What is Accomplishment?
A psychotherapist describes how to find meaning and joy on your own terms
I spent my 20s and early 30s doing what I thought I was supposed to do, chasing the usual dreams: A successful career, a thriving relationship and motherhood. I was able to establish a practice in psychotherapy and thought the rest would just fall into place.
As the clock ticked, I realized that the latter two were a bit more difficult to conquer. Like many other women, I began to worry. It was either panic that kicked me into gear, or a voice in my own head telling me to remove my hands from my eyes.
Whatever it was, I found fortitude. I harnessed my courage and embarked upon a seemingly epic odyssey towards motherhood on my own. I didn’t know what the outcome was going to look like, but I knew that with my determination, I was going to be a mom. And at 42, after 5 rounds of IVF and IUI, my son Archer Thomas Merritt was born.
I also found I was not alone. So many of my patients and friends face a kind of uncertainty about aging. In my book Fortytude, I write about the values to consciously harness our inner strength and find joy as we age. They are grace, connectedness, accomplishment, adventure and spirituality.
Overwhelmingly, accomplishment is the most difficult to define—and to feel. When asked to describe it, the majority of responses pertain to careers, marital status, fertility, and physical fitness.
When it comes to careers, many women express conflicted emotions towards the super powerful women of today, particularly Sheryl Sandberg, and her brilliant concept of “leaning in”. While Sandberg is a tremendous role model for women of all ages, many out there feel that her concept is unrealistic due to her wealth and standing in her company. Not every woman is as successful as she, or as other women at the tippity top of the corporate ladder are. So then what happens to our sense of feeling pride in what we have done, whether it’s volunteering, raising children, or working in a corporation?
Some women directly link marital status to a sense of accomplishment, which can backfire if marriage ends in divorce, or if they never marry. Is partnership a complete measure of success? When I ask my divorced patients about the possibility of meeting another mate, many often express doubt due to the feeling of having reached their expiration date of being a desirable, sexual, youthful woman. My response to that is your expiration date is stamped only when you’re six feet under.
Fertility is another sensitive area for feeling accomplishment. If you really want to be a mom at the end of the day, it is possible, even without the traditional parameters of a partnership. I am an example of that. But what happens when we measure our success by our FSH levels? We all have basic human instincts—and the maternal instinct is strong—but try to separate your biological urges from cultural assumptions. Consider whether motherhood really is right for you, or it’s something you just assumed would happen in your lifetime. The answers may not be the same.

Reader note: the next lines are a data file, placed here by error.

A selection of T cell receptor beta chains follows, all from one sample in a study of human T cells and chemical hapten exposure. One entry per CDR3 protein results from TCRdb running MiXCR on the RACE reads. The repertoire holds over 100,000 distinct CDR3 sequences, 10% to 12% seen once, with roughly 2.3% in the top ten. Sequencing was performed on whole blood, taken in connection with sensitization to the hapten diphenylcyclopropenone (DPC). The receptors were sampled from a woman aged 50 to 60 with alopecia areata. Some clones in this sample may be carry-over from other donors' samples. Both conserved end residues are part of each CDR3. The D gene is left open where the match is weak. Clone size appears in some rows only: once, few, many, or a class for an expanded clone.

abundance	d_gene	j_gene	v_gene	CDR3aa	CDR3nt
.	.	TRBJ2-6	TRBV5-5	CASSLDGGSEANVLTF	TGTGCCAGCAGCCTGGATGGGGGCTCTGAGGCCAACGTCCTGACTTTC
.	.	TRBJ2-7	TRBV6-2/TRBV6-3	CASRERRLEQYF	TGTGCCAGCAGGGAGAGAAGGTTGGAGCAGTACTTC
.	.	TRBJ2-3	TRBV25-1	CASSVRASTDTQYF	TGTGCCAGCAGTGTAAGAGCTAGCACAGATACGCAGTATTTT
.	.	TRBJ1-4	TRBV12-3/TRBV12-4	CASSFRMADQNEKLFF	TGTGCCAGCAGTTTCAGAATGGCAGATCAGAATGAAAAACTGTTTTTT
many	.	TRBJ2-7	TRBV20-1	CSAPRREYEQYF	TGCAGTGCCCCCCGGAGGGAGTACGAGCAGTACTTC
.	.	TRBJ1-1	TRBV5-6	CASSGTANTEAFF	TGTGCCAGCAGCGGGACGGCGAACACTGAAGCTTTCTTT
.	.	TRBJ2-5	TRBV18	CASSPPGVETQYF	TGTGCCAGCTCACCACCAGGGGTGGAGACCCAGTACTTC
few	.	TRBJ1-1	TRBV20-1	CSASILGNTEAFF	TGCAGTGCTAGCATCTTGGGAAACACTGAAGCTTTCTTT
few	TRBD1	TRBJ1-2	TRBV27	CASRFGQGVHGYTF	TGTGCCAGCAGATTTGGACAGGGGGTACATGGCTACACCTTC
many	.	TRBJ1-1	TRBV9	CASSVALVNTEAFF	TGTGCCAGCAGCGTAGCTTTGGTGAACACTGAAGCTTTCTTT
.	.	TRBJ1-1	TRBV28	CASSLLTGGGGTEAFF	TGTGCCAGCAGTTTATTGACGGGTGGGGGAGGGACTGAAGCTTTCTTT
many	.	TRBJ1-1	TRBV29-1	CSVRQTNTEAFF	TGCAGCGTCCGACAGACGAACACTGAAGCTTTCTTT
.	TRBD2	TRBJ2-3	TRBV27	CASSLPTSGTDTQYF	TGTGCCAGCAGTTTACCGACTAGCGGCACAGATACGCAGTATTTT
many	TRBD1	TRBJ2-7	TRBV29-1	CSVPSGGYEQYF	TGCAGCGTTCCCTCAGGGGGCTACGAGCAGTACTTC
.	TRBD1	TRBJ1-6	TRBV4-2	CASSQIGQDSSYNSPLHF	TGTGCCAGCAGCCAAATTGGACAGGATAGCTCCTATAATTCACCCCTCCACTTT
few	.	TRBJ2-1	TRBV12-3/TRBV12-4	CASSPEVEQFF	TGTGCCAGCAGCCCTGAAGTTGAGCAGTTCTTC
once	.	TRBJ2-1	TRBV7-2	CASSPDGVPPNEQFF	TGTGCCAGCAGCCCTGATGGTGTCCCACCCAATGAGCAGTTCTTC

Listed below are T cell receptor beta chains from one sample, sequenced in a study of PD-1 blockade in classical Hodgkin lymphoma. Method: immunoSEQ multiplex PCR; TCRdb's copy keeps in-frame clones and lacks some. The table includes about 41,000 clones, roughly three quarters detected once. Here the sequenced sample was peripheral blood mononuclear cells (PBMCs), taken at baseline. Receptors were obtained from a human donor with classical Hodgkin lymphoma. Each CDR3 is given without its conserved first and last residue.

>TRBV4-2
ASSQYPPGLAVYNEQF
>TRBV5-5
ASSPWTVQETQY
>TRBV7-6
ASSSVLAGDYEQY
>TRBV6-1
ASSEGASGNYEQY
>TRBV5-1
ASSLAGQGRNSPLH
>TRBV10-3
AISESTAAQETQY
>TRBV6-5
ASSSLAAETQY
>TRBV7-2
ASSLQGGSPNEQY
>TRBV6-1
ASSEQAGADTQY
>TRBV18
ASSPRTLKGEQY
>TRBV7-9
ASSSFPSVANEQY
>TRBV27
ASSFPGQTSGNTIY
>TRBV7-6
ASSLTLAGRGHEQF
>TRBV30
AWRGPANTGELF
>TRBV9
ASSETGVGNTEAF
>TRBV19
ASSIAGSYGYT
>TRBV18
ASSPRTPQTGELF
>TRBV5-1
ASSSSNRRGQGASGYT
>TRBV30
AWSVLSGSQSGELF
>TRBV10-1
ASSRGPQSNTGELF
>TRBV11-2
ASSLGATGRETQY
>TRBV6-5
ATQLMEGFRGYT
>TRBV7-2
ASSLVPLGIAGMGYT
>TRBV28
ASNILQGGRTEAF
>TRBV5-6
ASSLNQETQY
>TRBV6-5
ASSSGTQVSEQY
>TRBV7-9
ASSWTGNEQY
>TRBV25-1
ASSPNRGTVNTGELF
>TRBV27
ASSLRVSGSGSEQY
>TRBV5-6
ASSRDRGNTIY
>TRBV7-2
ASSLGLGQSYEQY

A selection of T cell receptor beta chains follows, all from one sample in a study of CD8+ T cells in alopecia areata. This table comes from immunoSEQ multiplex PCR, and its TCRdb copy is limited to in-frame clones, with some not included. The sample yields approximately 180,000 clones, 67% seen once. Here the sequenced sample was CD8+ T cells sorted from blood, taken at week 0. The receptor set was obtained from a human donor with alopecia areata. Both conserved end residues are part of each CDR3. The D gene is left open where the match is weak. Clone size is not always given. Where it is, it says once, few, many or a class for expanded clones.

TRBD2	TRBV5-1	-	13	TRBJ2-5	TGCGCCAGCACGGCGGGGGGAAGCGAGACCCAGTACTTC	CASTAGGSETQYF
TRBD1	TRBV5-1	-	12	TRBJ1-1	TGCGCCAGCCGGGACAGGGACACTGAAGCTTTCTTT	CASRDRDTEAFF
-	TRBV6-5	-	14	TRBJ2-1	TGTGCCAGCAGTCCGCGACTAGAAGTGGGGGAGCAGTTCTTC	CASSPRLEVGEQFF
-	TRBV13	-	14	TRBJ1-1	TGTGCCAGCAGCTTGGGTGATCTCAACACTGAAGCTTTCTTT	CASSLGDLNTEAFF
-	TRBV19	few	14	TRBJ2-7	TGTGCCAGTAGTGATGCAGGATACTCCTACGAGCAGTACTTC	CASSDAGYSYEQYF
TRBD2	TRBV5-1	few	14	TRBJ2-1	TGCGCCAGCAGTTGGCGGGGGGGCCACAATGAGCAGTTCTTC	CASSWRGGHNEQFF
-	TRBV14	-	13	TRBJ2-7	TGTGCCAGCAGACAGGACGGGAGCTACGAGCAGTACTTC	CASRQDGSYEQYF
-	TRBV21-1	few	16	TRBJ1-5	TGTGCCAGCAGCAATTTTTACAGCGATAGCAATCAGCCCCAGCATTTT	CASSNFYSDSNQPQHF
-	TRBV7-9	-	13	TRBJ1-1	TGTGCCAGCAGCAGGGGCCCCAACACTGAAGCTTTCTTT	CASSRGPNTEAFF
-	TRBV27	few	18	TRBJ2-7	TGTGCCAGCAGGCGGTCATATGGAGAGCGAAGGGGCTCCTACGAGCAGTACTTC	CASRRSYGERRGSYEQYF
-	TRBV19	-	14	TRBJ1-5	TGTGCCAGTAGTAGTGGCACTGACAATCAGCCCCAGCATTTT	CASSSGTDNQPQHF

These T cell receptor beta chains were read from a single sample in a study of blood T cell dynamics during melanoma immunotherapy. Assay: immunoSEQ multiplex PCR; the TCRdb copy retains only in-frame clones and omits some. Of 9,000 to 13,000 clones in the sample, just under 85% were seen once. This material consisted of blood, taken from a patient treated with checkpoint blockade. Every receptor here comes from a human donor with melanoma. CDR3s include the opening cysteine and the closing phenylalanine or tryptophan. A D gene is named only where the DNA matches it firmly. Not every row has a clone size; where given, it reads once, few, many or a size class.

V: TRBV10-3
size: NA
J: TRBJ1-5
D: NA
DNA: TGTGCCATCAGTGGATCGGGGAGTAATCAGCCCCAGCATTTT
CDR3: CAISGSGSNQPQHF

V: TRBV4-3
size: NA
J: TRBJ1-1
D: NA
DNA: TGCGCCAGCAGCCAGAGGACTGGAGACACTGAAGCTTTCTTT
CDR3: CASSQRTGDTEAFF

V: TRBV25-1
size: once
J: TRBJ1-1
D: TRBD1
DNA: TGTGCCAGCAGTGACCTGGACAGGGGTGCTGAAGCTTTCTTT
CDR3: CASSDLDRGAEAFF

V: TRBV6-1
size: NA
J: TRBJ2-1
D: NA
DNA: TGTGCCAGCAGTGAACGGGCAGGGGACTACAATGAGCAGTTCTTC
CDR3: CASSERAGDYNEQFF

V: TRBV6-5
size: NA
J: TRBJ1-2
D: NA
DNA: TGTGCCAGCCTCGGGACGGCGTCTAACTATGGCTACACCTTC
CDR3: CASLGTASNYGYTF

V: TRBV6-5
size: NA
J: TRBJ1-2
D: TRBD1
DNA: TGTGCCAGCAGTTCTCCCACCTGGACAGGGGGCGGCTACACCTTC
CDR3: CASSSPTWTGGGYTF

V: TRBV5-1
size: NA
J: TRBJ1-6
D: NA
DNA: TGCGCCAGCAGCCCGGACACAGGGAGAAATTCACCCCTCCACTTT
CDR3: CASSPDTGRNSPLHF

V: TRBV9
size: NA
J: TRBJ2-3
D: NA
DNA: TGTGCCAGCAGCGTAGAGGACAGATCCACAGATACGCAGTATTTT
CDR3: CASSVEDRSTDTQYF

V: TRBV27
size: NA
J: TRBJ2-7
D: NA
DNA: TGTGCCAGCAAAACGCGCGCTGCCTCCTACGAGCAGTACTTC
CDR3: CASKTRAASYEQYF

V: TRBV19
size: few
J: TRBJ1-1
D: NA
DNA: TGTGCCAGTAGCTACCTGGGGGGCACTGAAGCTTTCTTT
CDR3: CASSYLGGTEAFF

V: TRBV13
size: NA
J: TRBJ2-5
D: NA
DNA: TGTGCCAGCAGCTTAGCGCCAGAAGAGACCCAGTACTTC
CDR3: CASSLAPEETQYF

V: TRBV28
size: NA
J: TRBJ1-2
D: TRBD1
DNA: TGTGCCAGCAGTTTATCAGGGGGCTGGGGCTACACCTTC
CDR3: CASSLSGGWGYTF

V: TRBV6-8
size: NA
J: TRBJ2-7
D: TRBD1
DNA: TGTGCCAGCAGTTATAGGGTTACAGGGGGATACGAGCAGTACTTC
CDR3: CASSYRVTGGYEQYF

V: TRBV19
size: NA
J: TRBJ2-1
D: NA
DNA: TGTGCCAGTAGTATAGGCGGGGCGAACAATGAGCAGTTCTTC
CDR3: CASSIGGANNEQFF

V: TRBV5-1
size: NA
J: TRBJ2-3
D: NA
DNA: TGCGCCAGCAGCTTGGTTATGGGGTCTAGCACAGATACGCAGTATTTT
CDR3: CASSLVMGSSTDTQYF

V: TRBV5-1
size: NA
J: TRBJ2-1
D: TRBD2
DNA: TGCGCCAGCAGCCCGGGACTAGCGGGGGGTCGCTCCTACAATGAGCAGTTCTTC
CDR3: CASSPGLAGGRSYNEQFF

Physical fitness is a big factor, too. As we age, of course our bodies are not the same as they were in our 20s or 30s, or can perform like other women who have the genes we may desire, but do not have. But does that mean we throw in the towel crawl into bed in the fetal positions? Um, no. And please be extra careful of the all the new trends from CrossFit to Spartan racing to juice fasting that make us believe we can do depth jumps and Olympic lifts or subsist on green liquids for days. Our bodies ultimately suffer, as do our minds as we often feel like failures.
The answer to all of the above questions is simple. Avoid comparison and literally define accomplishment in your own words. Try to measure yourself by who you are and would like to be, not by a partnership, a baby, a career, or how many squats you can do. Take into account what you enjoy and what you’re good at, and feel gratitude for what you have done in your life, whether it’s created lasting friendships, raised a family of six, or planted a tomato garden.
Here are a few ways to reflect on what accomplishment means for you, so you can harness your own fortitude.
1. Write down few words that you think define accomplishment and ask yourself if these words positively raise your energy level or if they make you feel uncomfortable. Then take a moment to think about if you’re hearing someone else’s voice when you think of these words. The goal of course is to listen to your own voice.
2. Look for realistic role models in the areas where you do not feel accomplished. And remind yourself that they, too, probably struggled with a sense of accomplishment but have figured out ways to define accomplishment in their own words.
3. Believe it or not, you are now a role model. There is some young girl, a teenager, millennial or even a peer who is looking for guidance and can’t find it. This is the moment to be there for some one else who is in need of someone who has lived, learned and continues to sally forth.
4. Remain curious. With curiosity comes confidence. With fear, comes dread. Stay in the learning mode.
5. Repeat. Repeat and repeat.